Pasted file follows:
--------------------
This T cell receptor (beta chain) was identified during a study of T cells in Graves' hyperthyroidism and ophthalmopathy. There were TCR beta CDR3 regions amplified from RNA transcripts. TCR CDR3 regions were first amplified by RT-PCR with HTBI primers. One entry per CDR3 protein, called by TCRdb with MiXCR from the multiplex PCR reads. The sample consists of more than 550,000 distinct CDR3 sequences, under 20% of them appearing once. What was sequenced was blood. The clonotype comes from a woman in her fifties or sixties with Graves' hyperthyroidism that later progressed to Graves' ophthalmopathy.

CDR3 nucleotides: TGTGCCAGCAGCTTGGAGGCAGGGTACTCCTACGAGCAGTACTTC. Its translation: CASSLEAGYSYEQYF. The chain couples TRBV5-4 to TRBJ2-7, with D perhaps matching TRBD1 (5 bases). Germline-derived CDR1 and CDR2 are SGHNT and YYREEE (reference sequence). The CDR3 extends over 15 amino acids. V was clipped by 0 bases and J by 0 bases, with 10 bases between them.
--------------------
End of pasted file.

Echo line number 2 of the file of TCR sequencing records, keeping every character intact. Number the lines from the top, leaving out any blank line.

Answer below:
CDR3 nucleotides: TGTGCCAGCAGCTTGGAGGCAGGGTACTCCTACGAGCAGTACTTC. Its translation: CASSLEAGYSYEQYF. The chain couples TRBV5-4 to TRBJ2-7, with D perhaps matching TRBD1 (5 bases). Germline-derived CDR1 and CDR2 are SGHNT and YYREEE (reference sequence). The CDR3 extends over 15 amino acids. V was clipped by 0 bases and J by 0 bases, with 10 bases between them.